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FDA Grants First anti-BCMA CAR T Approval in Multiple Myeloma for Abecma
FDA Grants First anti-BCMA CAR T Approval in Multiple Myeloma for Abecma
Posted Apr 09, 2021

The FDA today approved the first anti-BCMA CAR T cell therapy for relapsed or refractory multiple myeloma, bringing a completely new and personalized immunotherapy drug class to the myeloma clinic. The approval opens an exciting door to a completely new era in myeloma care. The new one-time treatment, called Abecma, (also known as ide-cel) was approved based on data from the KarMMA trial, where 72% of patients achieved a deep and rapid response. 

The treatment uses your own cells which are engineered to target BCMA, found on the surface of myeloma cells. Patients who are eligible to receive Abecma include relapsed or refractory patients who have received four or more prior lines of treatment that include an immunomodulatory drug, a proteasome inhibitor and an anti-CD38 monoclonal antibody. The suggested dose will range from 300 to 460 x 106 CAR-positive T cells.  

Patients who have relapsed after using these three types of myeloma drugs (called triple-class refractory patients), are typically considered to be higher risk patients. Other drugs when tested alone in clinical trials typically show a 30% response rate. Patients are showing responses to CAR T therapies in the 75-95% rates, even for highly relapsed disease. To have such a large percentage of patients respond to this therapy is remarkable.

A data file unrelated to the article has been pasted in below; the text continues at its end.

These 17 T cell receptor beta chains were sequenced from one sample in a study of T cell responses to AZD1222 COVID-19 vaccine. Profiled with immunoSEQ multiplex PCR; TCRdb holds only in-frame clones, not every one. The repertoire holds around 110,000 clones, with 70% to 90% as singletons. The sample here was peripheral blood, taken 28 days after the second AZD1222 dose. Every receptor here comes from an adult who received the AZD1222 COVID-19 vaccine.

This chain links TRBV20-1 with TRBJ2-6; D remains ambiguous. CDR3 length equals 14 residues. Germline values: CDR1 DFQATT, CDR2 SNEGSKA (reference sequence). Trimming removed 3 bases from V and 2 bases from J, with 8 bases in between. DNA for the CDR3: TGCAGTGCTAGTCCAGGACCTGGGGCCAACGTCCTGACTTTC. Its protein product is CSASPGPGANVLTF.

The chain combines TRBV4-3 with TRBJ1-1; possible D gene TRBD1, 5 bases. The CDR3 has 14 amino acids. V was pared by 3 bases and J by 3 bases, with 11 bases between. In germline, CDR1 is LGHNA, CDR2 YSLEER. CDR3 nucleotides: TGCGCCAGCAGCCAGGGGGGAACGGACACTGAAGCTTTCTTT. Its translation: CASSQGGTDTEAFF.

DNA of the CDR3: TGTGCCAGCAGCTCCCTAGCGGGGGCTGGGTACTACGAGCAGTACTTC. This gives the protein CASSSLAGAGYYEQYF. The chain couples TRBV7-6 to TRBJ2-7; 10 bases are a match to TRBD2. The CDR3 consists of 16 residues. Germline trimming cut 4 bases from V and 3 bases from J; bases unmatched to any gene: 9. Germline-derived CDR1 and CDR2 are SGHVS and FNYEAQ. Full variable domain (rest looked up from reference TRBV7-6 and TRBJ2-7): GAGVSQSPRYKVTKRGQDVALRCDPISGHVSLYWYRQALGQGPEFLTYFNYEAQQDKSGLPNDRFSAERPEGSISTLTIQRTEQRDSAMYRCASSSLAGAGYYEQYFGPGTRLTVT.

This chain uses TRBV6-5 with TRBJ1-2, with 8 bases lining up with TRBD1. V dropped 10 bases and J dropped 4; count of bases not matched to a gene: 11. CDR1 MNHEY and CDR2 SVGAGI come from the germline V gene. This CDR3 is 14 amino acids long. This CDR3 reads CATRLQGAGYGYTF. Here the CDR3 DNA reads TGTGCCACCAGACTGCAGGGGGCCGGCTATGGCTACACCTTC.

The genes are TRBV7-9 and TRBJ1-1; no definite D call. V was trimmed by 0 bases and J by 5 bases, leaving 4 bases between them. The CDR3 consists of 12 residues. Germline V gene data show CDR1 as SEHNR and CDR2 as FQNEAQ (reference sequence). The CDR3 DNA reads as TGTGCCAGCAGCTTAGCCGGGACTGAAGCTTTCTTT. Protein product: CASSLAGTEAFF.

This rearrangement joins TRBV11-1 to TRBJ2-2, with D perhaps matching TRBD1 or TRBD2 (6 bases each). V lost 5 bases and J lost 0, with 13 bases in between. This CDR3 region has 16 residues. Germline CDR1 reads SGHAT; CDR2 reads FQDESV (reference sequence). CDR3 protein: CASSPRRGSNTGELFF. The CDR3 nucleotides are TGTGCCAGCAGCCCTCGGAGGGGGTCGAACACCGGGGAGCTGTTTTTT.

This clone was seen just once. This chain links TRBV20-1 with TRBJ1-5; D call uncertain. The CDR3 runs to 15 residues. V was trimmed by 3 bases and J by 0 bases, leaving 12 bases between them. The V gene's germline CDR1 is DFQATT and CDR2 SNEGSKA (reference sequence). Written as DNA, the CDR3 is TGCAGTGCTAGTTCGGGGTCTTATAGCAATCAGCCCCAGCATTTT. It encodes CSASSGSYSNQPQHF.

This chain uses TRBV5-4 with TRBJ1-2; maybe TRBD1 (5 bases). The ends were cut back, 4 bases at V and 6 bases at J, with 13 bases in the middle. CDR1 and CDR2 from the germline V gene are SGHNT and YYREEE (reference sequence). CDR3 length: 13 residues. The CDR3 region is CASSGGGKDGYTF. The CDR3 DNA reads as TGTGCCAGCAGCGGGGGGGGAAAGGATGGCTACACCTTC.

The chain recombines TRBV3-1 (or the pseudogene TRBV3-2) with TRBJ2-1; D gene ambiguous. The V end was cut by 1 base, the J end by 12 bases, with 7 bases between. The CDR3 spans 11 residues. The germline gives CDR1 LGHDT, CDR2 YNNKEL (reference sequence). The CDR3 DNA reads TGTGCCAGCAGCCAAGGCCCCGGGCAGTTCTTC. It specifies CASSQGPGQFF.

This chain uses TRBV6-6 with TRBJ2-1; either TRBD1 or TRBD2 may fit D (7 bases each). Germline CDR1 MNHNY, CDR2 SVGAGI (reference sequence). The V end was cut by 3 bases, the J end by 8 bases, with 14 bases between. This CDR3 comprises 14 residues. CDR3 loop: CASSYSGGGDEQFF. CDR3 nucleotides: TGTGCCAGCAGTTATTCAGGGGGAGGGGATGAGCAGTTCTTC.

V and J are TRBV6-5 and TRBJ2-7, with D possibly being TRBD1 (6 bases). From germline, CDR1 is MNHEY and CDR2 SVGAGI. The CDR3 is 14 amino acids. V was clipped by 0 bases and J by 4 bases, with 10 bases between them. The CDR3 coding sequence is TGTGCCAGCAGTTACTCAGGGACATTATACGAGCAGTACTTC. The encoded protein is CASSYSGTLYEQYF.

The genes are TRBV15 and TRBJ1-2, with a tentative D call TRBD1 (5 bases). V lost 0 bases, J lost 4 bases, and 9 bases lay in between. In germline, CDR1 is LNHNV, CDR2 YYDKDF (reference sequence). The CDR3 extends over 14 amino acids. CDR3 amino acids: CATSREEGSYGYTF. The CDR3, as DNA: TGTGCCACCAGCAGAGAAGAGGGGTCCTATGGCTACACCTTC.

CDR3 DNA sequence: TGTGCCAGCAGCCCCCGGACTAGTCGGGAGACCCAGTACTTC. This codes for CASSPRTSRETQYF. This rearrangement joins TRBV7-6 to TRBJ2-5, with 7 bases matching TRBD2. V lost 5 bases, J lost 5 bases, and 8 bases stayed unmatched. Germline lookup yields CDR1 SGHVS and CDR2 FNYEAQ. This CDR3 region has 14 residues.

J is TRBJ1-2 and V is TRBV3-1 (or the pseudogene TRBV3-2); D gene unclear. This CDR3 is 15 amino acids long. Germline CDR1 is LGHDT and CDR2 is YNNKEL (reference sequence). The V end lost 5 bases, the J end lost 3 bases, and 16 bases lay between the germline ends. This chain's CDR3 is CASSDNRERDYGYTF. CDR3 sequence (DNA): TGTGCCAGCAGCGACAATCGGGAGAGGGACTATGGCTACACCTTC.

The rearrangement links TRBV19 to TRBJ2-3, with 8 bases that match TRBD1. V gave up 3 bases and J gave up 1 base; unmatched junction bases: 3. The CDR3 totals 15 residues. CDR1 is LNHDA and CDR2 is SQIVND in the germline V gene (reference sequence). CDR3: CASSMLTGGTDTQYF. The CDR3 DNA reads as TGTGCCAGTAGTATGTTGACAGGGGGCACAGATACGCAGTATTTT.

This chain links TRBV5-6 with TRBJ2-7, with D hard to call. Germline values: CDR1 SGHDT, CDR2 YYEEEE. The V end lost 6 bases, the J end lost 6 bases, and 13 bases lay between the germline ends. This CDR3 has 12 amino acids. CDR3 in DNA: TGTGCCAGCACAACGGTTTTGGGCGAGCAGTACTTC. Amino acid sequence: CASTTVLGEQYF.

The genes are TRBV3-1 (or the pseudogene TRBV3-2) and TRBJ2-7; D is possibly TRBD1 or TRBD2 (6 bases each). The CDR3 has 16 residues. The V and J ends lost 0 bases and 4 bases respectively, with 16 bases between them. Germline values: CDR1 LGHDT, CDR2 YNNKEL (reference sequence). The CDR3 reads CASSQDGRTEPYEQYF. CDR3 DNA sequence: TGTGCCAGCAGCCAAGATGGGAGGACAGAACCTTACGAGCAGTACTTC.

Finding Abecma Treatment Centers and Support

 

Support for Abecma is available on the Cell Therapy 360 website, a digital service platform to support Abecma patients and treating physicians. More programs will be offered to provide support for Abecma. Because administering CAR T therapy can be complicated, Abecma will be avaialble at certified treatment centers.

Additionally, a Risk Evaluation and Mitigation Strategy (REMS) program will be implemented at certified centers to support appropriate use of Abecma including training on the management of cytokine release syndrome and neurologic toxicities

To read the full press release including full side effect information, click here. 

<a href="https://healthtree.org/aml/community">Find more myeloma news and information on www.myelomacrowd.org</a>

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